Starting a new job

starting a new job

Although you will have displayed numerous qualities during your interview, your first few days in a new position will have an even stronger bearing on how you will be perceived by your new employers.

Here are some simple guidelines, which all new starters should adhere to on their first day and some advice on dealing with uncertainty in your new job.





  • Arrive early
  • Look smart and businesslike
  • Show enthusiasm
  • Be friendly to everyone you encounter
  • Demonstrate knowledge about your new employer
  • Listen, learn and ask lots of questions
  • Be organised and write things down


  • Be too quiet or reserved or, conversely, too assertive
  • Ask what time you can leave that evening
  • Sit around doing nothing if you have finished a task
  • Make personal phone calls
  • Book holiday
  • Openly compare this job to your last one
  • Worry too much about making mistakes

You are not alone

On your first day, one of the main roles of your line manager is to create a welcoming and supportive environment. Therefore, there is much to be gained from acknowledging that he or she is working just as hard to impress as you are.

In your urgency to impress, you could be forgiven for forgetting the role that your manager should be playing.

From your first day onwards, their role should be that of mentor; explaining the firm's expectations and disclosing hidden agendas, while encouraging, supporting or cajoling you.

He or she will also be under pressure to make a good impression on you - remember, the HR department get feedback about staff at all levels.

If the job is not as you expected

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Many of us, through no fault of our own, have found ourselves in jobs to which we are patently not suited, or with new colleagues we just don't gel with.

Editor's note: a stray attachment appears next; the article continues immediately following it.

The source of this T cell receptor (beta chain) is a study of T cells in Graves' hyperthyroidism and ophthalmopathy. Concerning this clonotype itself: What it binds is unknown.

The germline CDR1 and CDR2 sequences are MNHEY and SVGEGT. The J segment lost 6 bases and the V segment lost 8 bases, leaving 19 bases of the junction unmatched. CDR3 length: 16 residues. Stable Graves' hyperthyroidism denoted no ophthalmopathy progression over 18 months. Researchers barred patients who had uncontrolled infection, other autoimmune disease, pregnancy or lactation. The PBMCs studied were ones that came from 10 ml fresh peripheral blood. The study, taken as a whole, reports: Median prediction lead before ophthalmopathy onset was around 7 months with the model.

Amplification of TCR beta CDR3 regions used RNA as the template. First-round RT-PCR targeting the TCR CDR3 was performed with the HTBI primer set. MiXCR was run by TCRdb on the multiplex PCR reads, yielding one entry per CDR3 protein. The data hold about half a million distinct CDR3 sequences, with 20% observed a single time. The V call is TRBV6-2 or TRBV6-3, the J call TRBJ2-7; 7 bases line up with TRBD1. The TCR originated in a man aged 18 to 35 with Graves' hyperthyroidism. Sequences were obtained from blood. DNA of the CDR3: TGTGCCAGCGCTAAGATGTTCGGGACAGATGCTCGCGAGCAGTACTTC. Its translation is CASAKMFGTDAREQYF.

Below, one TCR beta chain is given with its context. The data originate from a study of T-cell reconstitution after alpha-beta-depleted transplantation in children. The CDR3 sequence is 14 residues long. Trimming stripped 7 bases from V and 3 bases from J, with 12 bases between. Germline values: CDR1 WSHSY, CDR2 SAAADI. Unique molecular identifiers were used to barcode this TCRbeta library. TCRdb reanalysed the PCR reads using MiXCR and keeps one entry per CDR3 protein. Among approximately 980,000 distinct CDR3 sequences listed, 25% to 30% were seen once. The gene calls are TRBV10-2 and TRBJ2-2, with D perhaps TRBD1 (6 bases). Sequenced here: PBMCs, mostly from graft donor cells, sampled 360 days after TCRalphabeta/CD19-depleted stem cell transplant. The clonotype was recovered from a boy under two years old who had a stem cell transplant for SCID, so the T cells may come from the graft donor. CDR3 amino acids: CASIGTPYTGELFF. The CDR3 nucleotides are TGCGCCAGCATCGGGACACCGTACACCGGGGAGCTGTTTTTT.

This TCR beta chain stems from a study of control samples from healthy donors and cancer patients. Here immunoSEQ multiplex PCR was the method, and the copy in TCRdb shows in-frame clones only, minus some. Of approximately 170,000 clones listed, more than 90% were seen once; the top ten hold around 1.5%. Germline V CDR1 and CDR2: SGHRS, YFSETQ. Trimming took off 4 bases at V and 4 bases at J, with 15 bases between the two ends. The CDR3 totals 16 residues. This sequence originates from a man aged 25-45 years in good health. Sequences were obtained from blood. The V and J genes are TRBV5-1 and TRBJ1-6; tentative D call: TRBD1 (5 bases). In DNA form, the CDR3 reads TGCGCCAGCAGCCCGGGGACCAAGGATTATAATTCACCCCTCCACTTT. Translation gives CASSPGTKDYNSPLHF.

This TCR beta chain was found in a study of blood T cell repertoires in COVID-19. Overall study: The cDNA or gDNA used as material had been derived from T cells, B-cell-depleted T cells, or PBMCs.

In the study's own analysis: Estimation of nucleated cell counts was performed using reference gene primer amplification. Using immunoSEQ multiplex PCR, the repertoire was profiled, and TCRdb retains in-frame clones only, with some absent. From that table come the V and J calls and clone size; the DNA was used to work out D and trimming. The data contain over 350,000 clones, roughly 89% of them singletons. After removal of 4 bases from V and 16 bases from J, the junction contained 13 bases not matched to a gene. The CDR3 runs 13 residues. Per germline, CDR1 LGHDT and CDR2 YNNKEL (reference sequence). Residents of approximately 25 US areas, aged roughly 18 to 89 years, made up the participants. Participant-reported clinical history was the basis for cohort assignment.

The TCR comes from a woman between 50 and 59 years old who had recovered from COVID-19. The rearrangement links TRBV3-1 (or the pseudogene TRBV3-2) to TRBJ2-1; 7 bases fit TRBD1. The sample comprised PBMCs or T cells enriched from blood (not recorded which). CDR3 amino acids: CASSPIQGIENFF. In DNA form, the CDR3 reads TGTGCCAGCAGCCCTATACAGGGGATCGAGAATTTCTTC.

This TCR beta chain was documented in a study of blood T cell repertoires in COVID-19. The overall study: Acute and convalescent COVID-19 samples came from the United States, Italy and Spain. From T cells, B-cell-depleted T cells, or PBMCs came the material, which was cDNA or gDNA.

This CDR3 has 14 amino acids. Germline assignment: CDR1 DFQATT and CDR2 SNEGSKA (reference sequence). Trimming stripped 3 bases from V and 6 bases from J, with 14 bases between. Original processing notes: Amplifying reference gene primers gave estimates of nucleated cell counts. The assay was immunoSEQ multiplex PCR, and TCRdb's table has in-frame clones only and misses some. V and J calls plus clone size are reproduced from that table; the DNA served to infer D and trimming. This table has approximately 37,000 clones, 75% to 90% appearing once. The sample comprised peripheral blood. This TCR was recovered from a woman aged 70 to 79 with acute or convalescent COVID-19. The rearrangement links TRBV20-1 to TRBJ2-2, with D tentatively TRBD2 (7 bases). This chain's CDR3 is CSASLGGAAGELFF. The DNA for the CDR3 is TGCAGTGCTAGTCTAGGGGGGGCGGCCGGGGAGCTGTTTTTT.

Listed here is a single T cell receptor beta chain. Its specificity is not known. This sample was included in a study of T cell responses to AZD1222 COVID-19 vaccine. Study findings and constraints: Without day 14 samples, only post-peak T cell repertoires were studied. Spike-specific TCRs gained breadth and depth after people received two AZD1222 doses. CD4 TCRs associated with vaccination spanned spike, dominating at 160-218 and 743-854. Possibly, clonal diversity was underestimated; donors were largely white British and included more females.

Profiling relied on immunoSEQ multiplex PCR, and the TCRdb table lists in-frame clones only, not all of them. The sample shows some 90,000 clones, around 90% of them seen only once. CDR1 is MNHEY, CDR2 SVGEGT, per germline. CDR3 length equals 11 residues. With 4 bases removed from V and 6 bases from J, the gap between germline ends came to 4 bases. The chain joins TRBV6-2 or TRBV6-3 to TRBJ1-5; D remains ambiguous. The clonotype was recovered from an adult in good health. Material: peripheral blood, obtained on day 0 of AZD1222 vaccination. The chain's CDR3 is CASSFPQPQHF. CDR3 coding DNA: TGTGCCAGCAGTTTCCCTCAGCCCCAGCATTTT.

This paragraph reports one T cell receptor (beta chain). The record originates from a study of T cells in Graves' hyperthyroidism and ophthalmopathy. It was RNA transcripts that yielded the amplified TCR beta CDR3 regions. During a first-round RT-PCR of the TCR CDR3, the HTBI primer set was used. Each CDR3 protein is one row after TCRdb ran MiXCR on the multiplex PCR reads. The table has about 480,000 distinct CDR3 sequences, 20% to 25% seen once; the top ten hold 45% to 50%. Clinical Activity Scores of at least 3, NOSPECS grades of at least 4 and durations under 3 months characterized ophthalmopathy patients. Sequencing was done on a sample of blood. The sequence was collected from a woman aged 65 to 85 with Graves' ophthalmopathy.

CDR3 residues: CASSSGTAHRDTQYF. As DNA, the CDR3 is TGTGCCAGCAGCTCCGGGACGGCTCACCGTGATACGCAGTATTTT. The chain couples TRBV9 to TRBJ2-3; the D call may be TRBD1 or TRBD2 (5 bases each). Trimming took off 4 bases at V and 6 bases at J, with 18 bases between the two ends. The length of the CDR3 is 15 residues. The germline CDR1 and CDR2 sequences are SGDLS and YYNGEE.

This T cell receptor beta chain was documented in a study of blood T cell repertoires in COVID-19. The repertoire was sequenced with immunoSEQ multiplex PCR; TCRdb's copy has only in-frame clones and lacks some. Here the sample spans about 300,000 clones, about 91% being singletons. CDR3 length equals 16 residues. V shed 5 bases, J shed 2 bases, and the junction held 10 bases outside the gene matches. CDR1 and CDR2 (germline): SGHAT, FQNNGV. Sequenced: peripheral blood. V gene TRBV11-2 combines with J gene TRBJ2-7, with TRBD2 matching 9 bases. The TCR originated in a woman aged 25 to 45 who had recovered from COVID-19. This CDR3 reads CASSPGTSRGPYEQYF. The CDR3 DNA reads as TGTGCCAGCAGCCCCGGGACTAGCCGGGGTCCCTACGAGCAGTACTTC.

If you have found this to be the case during your first day, don’t panic. Often it takes time to settle into a new organisation and many people have initial reservations, which they quickly overcome.

Before you raise any concerns with your manager, you should complete at least one full week, but preferably two.

It could well be that you have started on a day, or during a period, where everything has gone wrong, and it would be unfair to instantly judge your new company and its employees under these circumstances.

To put it into perspective, you would expect your new employers to give you at least one or two weeks to settle before forming an opinion on you, so it’s only fair that you do the same with them.

If, however, you are still feeling uncomfortable after the first two weeks, you should email or write a letter to your manager (rather than say anything out loud, which could be overheard and misconstrued), spelling out your concerns and asking whether he or she will be able to meet with you to discuss them.

Don’t do anything rash like hand in your notice at this point - any manager worth his or her salt should take time out to make their new employee feel comfortable, and it may be that they didn’t explain certain aspect of the role properly, or that you misinterpreted them.

Once you have voiced your concerns and your manager has responded to them, you will be able to make an informed decision as to whether or not you wish to remain working there.


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